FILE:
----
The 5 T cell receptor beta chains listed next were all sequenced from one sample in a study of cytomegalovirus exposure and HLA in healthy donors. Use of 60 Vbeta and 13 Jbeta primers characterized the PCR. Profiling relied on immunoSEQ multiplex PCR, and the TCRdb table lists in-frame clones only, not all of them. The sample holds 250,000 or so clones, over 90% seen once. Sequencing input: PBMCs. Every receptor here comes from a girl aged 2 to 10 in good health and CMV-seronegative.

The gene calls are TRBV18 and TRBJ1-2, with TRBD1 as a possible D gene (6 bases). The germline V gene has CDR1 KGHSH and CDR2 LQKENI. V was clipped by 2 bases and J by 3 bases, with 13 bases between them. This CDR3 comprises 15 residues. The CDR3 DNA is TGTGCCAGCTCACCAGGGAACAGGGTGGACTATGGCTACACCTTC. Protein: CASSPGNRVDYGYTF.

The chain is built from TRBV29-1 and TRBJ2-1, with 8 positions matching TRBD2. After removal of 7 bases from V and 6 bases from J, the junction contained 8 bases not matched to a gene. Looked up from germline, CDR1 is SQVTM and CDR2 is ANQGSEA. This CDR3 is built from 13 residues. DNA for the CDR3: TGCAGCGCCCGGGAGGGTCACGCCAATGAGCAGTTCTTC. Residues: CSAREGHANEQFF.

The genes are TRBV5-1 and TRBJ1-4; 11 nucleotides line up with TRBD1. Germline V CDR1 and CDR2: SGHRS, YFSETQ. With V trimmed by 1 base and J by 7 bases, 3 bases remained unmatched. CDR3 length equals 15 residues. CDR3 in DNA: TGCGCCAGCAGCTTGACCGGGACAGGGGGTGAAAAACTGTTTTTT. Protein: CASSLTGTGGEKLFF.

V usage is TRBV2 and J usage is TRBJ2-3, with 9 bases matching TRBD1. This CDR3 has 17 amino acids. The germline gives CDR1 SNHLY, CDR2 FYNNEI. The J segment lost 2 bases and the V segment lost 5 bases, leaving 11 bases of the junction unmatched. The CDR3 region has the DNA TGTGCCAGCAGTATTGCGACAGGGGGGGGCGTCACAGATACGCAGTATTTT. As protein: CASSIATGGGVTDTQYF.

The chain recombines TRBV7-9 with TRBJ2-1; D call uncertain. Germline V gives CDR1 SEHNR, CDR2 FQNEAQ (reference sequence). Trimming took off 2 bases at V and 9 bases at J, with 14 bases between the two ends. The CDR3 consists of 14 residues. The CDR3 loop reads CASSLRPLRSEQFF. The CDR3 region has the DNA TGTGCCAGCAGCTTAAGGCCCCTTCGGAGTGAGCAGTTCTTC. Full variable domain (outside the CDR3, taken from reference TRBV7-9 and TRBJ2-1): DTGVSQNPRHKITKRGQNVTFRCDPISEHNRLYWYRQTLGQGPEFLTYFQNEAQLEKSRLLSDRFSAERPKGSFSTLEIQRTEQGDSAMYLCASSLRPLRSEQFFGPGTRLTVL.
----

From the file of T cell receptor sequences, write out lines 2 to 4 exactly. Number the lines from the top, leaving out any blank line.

The gene calls are TRBV18 and TRBJ1-2, with TRBD1 as a possible D gene (6 bases). The germline V gene has CDR1 KGHSH and CDR2 LQKENI. V was clipped by 2 bases and J by 3 bases, with 13 bases between them. This CDR3 comprises 15 residues. The CDR3 DNA is TGTGCCAGCTCACCAGGGAACAGGGTGGACTATGGCTACACCTTC. Protein: CASSPGNRVDYGYTF.

The chain is built from TRBV29-1 and TRBJ2-1, with 8 positions matching TRBD2. After removal of 7 bases from V and 6 bases from J, the junction contained 8 bases not matched to a gene. Looked up from germline, CDR1 is SQVTM and CDR2 is ANQGSEA. This CDR3 is built from 13 residues. DNA for the CDR3: TGCAGCGCCCGGGAGGGTCACGCCAATGAGCAGTTCTTC. Residues: CSAREGHANEQFF.

The genes are TRBV5-1 and TRBJ1-4; 11 nucleotides line up with TRBD1. Germline V CDR1 and CDR2: SGHRS, YFSETQ. With V trimmed by 1 base and J by 7 bases, 3 bases remained unmatched. CDR3 length equals 15 residues. CDR3 in DNA: TGCGCCAGCAGCTTGACCGGGACAGGGGGTGAAAAACTGTTTTTT. Protein: CASSLTGTGGEKLFF.